Band Instruments, reeds and more..
The same reeds and gear I use for my own professional engagements, along with prices that match the big stores we offer valuable advice.Read More
(Simon Cole plays Prarie Dawn) (Copland)
Inspired by the most prized, vintage mouthpieces of the 1920s, the Reserve harnesses modern technology, pioneered by D’Addario, to recreate the incomparable craftsmanship found in these legendary works of art.Read More
You're never too old to learn. At age 71, I was concerned about difficulties I was having with my voice. Having sung in a choir for 40 years it was devastating to think I'd no longer have the joy of singing. A hearing check and music lessons were recommended at a workshop for the so called aging voice. Weekly sessions recommended by Erica have solved my problem. Now I am well past 71 enjoying singing as much as ever and doing better that ever. Thanks Erica!
The reed after you is the most important part of your instrument keep it working by doing the following...
1. Always soak your reed in water before you play it. If you try to play on a dry reed it will not work and you could damage the reed. Wetting the reed in water rather than wetting it in your mouth with saliva will make the reed last longer.
Soak the reed in cold water, you can use hot water if the reed is old and the opening is closed up but by that time you should have a new reed
Those little plastic containers that film comes in work great for soaking your reeds. Camera stores are more than happy to give them away free of charge. Rinse the container well in hot water before using it.
2. Soak the reed for a minute or so. If the opening of the reed is very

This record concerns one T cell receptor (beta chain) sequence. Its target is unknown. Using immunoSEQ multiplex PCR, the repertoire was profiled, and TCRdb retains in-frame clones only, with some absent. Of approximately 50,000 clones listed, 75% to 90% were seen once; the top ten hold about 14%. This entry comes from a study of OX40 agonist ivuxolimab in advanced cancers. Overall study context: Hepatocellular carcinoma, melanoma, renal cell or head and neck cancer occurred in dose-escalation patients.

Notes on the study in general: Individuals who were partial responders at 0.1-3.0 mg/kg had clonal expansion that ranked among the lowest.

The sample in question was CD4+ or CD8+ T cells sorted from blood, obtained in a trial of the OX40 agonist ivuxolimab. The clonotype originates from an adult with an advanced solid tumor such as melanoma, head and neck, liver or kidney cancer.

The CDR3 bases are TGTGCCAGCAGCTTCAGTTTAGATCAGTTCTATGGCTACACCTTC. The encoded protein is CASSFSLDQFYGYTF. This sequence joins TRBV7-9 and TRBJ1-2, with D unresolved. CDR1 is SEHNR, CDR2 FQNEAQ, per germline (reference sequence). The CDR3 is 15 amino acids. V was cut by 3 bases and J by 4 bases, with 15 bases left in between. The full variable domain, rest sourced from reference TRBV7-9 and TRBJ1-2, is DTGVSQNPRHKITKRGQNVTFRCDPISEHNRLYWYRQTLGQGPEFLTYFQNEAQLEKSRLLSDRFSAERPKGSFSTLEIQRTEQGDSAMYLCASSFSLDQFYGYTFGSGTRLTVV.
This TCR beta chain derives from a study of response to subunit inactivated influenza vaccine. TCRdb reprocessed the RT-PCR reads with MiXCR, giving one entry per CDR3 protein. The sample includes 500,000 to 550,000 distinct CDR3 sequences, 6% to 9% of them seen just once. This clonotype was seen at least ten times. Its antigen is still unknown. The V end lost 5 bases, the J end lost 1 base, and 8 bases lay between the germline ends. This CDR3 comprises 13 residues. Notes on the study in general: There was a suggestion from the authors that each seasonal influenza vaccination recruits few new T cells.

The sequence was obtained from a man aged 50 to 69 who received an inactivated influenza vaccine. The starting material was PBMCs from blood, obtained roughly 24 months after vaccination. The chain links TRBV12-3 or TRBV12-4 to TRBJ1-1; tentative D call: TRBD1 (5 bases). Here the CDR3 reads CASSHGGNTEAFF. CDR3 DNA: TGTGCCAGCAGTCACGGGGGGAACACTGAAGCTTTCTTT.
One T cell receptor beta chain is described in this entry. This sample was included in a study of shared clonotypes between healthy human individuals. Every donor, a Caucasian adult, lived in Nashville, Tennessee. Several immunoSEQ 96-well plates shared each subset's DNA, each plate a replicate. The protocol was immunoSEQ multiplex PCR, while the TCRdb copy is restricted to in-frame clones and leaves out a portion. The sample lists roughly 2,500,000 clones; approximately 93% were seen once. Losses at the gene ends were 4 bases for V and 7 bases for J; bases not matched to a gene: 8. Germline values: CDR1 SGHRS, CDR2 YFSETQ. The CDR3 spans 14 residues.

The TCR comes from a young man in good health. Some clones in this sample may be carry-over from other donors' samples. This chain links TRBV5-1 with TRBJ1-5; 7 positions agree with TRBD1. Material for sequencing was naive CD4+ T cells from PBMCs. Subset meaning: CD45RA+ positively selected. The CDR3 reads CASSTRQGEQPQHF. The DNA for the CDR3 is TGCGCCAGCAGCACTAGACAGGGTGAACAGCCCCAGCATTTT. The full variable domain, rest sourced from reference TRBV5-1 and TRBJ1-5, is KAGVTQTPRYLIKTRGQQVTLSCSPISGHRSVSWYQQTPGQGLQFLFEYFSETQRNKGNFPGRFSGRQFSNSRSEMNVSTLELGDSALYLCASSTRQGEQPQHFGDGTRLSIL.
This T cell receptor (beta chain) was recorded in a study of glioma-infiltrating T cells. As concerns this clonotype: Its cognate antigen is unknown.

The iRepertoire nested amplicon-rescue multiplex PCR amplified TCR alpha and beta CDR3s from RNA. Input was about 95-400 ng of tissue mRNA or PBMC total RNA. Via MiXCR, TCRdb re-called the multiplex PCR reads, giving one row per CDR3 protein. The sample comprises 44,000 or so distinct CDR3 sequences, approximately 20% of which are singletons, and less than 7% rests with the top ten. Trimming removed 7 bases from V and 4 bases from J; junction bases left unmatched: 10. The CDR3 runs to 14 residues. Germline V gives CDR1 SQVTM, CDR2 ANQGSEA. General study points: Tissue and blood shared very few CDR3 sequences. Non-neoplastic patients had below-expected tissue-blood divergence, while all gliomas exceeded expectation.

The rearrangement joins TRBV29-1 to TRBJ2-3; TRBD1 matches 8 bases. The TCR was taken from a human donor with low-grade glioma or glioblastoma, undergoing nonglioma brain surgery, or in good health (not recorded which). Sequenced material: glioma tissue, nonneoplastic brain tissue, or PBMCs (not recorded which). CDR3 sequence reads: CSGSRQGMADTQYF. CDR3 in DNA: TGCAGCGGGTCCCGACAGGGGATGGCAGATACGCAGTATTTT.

small you may have to soak it a little longer but don't soak it for more
than 5 minutes. It could get water logged.
3. Brush your teeth before you play or at the very least rinse your mouth. Tiny food particles can find their way inside the reed and will cause the cane to break down sooner.
4. The tip of the reed is very fragile. At the beginning you will have to
extra cautious of knocking it against your teeth and crushing the tip making it unplayable. Do not bite on the reed while playing it.
5. Before putting your reed away dip it in water and shake off the excess.
6. The little plastic tube that your reed came in is great for shipping new reeds but it is not recommended as storage of a reed that you are actively using. It doesn't allow the reed to dry properly which can cause it to become moldy or the tip can warp.
A reed case made for oboe reeds is your best bet or a cheaper alternative being a reed guard. A reed guard holds two reeds. Reed cases come in all shapes and sizes. A small plastic reed case that holds three reeds is probably big enough for a beginning oboe player.
If you are stuck using the tube that it came in, let the reed dry out before you put it away, place the cork end of the reed into the cap first and carefully place the reed into the tube. This way the tip of the reed will not be pressed into the sponge at the bottom of the tube and will be less likely to become damaged.
7. You can clean the inside of the reed with a thin soft pipe cleaner. The reed must be wet and you should wet the pipe cleaner also. Carefully push the pipe cleaner through the cork end and carefully pull it out the other end. Do not pull the pipe back out the cork end or you will damage the reed.
This does not need to be done very often. I would just do this to an older reed or if it looks as though it needs cleaning.
Private performance April 14
PGSO April 21
Wind World Alban classical school show April 23 and 30